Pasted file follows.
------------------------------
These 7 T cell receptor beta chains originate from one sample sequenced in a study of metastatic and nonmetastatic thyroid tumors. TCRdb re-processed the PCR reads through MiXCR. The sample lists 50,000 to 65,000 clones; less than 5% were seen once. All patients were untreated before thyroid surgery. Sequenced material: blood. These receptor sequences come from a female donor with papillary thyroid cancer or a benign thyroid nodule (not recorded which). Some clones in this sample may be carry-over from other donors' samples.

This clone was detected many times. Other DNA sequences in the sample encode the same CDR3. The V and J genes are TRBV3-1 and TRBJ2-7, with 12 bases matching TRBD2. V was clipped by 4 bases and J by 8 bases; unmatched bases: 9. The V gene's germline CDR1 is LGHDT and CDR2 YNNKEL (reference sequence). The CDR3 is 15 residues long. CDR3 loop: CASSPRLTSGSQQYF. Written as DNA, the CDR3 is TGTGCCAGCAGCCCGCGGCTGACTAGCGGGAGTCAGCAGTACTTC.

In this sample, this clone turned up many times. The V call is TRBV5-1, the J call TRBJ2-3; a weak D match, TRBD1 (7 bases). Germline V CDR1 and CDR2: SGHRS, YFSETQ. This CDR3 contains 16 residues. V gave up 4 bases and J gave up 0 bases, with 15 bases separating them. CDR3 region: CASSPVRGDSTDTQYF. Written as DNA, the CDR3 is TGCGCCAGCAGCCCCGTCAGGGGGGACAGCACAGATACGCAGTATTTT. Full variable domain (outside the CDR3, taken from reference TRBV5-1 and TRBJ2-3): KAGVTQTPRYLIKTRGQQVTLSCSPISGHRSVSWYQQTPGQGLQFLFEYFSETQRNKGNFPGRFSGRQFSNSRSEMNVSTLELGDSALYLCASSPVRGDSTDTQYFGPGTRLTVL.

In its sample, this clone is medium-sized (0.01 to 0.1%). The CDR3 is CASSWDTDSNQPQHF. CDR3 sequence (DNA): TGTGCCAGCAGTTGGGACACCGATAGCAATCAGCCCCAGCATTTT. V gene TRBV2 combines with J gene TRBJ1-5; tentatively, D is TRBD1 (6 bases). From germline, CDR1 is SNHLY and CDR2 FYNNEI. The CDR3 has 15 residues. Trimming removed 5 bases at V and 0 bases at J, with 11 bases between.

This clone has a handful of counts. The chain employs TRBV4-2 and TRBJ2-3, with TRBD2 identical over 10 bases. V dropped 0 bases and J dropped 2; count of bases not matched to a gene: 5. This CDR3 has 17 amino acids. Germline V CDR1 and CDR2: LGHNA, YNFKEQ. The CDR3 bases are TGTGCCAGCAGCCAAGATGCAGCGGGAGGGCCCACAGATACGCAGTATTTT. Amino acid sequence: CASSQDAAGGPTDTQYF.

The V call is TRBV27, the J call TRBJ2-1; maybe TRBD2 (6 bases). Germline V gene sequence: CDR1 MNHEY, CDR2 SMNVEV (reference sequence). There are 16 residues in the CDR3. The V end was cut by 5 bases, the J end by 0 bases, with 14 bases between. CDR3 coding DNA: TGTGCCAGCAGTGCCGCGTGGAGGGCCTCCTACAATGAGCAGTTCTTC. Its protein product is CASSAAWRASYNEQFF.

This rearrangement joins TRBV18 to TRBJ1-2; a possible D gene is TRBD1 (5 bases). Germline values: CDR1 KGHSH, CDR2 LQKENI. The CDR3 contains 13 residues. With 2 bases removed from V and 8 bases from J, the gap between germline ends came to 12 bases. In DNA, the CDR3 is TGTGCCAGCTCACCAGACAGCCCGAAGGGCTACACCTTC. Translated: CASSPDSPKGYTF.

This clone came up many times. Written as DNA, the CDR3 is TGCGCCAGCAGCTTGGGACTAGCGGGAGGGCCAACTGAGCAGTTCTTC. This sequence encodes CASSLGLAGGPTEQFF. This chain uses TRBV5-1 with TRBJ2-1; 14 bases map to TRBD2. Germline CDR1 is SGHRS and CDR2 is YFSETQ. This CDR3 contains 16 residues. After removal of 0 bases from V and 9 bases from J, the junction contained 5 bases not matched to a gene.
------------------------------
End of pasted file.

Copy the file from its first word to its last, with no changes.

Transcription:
These 7 T cell receptor beta chains originate from one sample sequenced in a study of metastatic and nonmetastatic thyroid tumors. TCRdb re-processed the PCR reads through MiXCR. The sample lists 50,000 to 65,000 clones; less than 5% were seen once. All patients were untreated before thyroid surgery. Sequenced material: blood. These receptor sequences come from a female donor with papillary thyroid cancer or a benign thyroid nodule (not recorded which). Some clones in this sample may be carry-over from other donors' samples.

This clone was detected many times. Other DNA sequences in the sample encode the same CDR3. The V and J genes are TRBV3-1 and TRBJ2-7, with 12 bases matching TRBD2. V was clipped by 4 bases and J by 8 bases; unmatched bases: 9. The V gene's germline CDR1 is LGHDT and CDR2 YNNKEL (reference sequence). The CDR3 is 15 residues long. CDR3 loop: CASSPRLTSGSQQYF. Written as DNA, the CDR3 is TGTGCCAGCAGCCCGCGGCTGACTAGCGGGAGTCAGCAGTACTTC.

In this sample, this clone turned up many times. The V call is TRBV5-1, the J call TRBJ2-3; a weak D match, TRBD1 (7 bases). Germline V CDR1 and CDR2: SGHRS, YFSETQ. This CDR3 contains 16 residues. V gave up 4 bases and J gave up 0 bases, with 15 bases separating them. CDR3 region: CASSPVRGDSTDTQYF. Written as DNA, the CDR3 is TGCGCCAGCAGCCCCGTCAGGGGGGACAGCACAGATACGCAGTATTTT. Full variable domain (outside the CDR3, taken from reference TRBV5-1 and TRBJ2-3): KAGVTQTPRYLIKTRGQQVTLSCSPISGHRSVSWYQQTPGQGLQFLFEYFSETQRNKGNFPGRFSGRQFSNSRSEMNVSTLELGDSALYLCASSPVRGDSTDTQYFGPGTRLTVL.

In its sample, this clone is medium-sized (0.01 to 0.1%). The CDR3 is CASSWDTDSNQPQHF. CDR3 sequence (DNA): TGTGCCAGCAGTTGGGACACCGATAGCAATCAGCCCCAGCATTTT. V gene TRBV2 combines with J gene TRBJ1-5; tentatively, D is TRBD1 (6 bases). From germline, CDR1 is SNHLY and CDR2 FYNNEI. The CDR3 has 15 residues. Trimming removed 5 bases at V and 0 bases at J, with 11 bases between.

This clone has a handful of counts. The chain employs TRBV4-2 and TRBJ2-3, with TRBD2 identical over 10 bases. V dropped 0 bases and J dropped 2; count of bases not matched to a gene: 5. This CDR3 has 17 amino acids. Germline V CDR1 and CDR2: LGHNA, YNFKEQ. The CDR3 bases are TGTGCCAGCAGCCAAGATGCAGCGGGAGGGCCCACAGATACGCAGTATTTT. Amino acid sequence: CASSQDAAGGPTDTQYF.

The V call is TRBV27, the J call TRBJ2-1; maybe TRBD2 (6 bases). Germline V gene sequence: CDR1 MNHEY, CDR2 SMNVEV (reference sequence). There are 16 residues in the CDR3. The V end was cut by 5 bases, the J end by 0 bases, with 14 bases between. CDR3 coding DNA: TGTGCCAGCAGTGCCGCGTGGAGGGCCTCCTACAATGAGCAGTTCTTC. Its protein product is CASSAAWRASYNEQFF.

This rearrangement joins TRBV18 to TRBJ1-2; a possible D gene is TRBD1 (5 bases). Germline values: CDR1 KGHSH, CDR2 LQKENI. The CDR3 contains 13 residues. With 2 bases removed from V and 8 bases from J, the gap between germline ends came to 12 bases. In DNA, the CDR3 is TGTGCCAGCTCACCAGACAGCCCGAAGGGCTACACCTTC. Translated: CASSPDSPKGYTF.

This clone came up many times. Written as DNA, the CDR3 is TGCGCCAGCAGCTTGGGACTAGCGGGAGGGCCAACTGAGCAGTTCTTC. This sequence encodes CASSLGLAGGPTEQFF. This chain uses TRBV5-1 with TRBJ2-1; 14 bases map to TRBD2. Germline CDR1 is SGHRS and CDR2 is YFSETQ. This CDR3 contains 16 residues. After removal of 0 bases from V and 9 bases from J, the junction contained 5 bases not matched to a gene.